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I know, it's very weird questions. but just out of curiosity. I just want to know if they use prepositions correctly all the time.

as It is very hard for me to remember which prepositions to use, sometimes more than one prepositions come to my mind at the same time, and I don't understand which one to chose.

if you have got any tips for me which may help, please share them with me.

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    Welcome to stackexchange. That sais, this is not an answerable question, and will probably be closed. You learn to speak English (or any other new language) ny readng, speaking, listening and learning some rules and how they work. You can ask here about any particular usage question that puzzles you, but not this general question about how native speakers use prepositiions. Apr 24 at 11:24
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    Almost by definition, any preposition use by a native speaker is "correct". Some are less common than others, is all. Apr 24 at 13:23
  • I'll tell you one thing that isn't correct - "chose" in the present tense. It's "choose" in the present tense and "chose" in the past - "today I choose, tomorrow I will choose, yesterday I chose". Incidentally, I can say for sure that that one is a mistake I've seen a lot of native speakers make too!
    – A. B.
    May 12 at 5:21
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Native speakers learn language during childhood, and it has been recognized that the brain is especially receptive to language at this time.

Consider the complex grammar of Russian and German. Or Polish, they have seven cases: nominative (mianownik), genitive (dopełniacz), dative (celownik), accusative (biernik), instrumental (narzędnik), locative (miejscownik), and vocative (wołacz).

Do native speakers of Polish often use the wrong case. We can presume, almost never.

You automatically learn these complex grammar rules without instruction, just by listening and speaking at a very young age.

In English, the usage of prepositions is analogous to the Polish case system, in that a particular preposition applies to a given circumstance.

Isn't it the case in your own native language, that you yourself have no difficulty choosing the correct words, especially when it comes to simple words such as prepositions?

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  • I am from India and I speak Hindi, in our country, people from different regions speak differently. even most often they say wrong prepositions but we can understand each other. isn't is the case in your country.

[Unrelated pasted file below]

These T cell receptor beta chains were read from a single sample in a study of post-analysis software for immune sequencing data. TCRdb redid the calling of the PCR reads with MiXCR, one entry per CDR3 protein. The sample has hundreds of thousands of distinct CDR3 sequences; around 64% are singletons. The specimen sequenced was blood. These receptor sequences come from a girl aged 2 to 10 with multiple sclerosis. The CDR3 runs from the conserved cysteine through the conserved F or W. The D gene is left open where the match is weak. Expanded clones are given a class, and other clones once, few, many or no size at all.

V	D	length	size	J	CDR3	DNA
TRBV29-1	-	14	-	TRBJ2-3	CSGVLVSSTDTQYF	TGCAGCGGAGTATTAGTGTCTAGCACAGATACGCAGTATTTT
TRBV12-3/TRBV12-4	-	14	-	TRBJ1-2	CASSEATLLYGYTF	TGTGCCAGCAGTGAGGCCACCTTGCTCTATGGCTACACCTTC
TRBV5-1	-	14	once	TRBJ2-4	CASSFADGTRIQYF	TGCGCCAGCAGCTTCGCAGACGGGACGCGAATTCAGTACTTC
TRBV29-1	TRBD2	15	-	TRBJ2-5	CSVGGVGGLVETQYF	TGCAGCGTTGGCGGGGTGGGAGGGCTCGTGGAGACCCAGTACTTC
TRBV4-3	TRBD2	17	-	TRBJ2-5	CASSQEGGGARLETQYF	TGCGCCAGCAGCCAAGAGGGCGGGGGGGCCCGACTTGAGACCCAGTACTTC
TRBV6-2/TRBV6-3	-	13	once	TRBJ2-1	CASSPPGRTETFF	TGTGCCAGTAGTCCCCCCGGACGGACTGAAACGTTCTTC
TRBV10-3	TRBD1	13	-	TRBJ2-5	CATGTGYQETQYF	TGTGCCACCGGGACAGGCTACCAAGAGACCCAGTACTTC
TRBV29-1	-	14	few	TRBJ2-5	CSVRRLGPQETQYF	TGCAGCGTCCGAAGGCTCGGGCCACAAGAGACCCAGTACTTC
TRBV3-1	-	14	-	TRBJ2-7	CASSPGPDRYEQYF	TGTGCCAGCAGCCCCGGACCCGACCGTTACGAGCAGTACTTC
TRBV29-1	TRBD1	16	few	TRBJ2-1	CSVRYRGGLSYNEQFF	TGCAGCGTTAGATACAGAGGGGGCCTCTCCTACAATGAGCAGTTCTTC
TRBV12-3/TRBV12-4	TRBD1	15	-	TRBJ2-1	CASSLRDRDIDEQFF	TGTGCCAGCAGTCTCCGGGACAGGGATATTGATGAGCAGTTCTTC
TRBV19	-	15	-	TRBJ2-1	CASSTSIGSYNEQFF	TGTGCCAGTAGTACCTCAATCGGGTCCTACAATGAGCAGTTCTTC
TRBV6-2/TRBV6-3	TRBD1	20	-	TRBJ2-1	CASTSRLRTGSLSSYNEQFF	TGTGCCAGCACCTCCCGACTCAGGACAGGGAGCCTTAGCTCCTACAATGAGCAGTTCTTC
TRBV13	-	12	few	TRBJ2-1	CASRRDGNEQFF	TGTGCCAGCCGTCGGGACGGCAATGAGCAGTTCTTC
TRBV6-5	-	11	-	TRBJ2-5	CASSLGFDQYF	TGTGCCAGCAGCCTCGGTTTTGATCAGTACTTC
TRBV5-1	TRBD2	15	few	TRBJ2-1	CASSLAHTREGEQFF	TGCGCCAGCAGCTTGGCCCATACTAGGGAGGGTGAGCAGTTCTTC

– Aarsh
    Apr 24 at 12:05
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    Not the same situation. It may be that Hindi has various dialects which are similar enough to be mutually intelligible, yet still have significant differences. That isn't really the case in the usa, canada, australia. They have one major dialect, with only small regional accents and variations. In the UK, "Scots" could be considered a really different dialect.
    – Sam
    Apr 24 at 12:08
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You are assuming that people agree on what the correct preposition is and that this remains unchanged over time. When I was growing up I was taught that I should always say different from and never different to. It was permissible under certain circumstances to say different than. Usage has changed over time and I hear careful adult speakers on national television and radio saying different to all the time. The good news is that listeners will nearly always understand you unless you have a really eccentric choice of preposition but if you are planning to take examinations that is no help to you and you just have to keep learning.

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Linguists would tell you that however native speakers talk is the correct way to speak that language. If you don’t talk like the natives do, you won’t sound like a native.

Since you’re asking if people speak incorrectly, though, you presumably are speaking prescriptively, not descriptively. The question only makes sense if you have some set of rules for what constitutes “correct” English that many people don’t agree with.

That said, there are some supposed rules of formal written English that some people consider “correct,” but no one follows when speaking. One is that some people consider it an error to end a sentence with a proposition. Many of the same people consider it an error to “split an infinitive” by putting an adverb between to and the verb, as in “To boldly go.” A rule that’s still followed is to write should’ve, could’ve and so on, not the homonym *should of, which most people and all dictionaries consider an error. There are also some people who look down on other dialects of English and consider their grammar to be inferior, even though neither linguists nor people from those communities would agree.

Prepositions, unfortunately, are not logical. A good tip is to try searching Google Books for different ways to say the same thing, and see which ones are and are not used. Prepositions are some of the trickiest bits of the language to learn.

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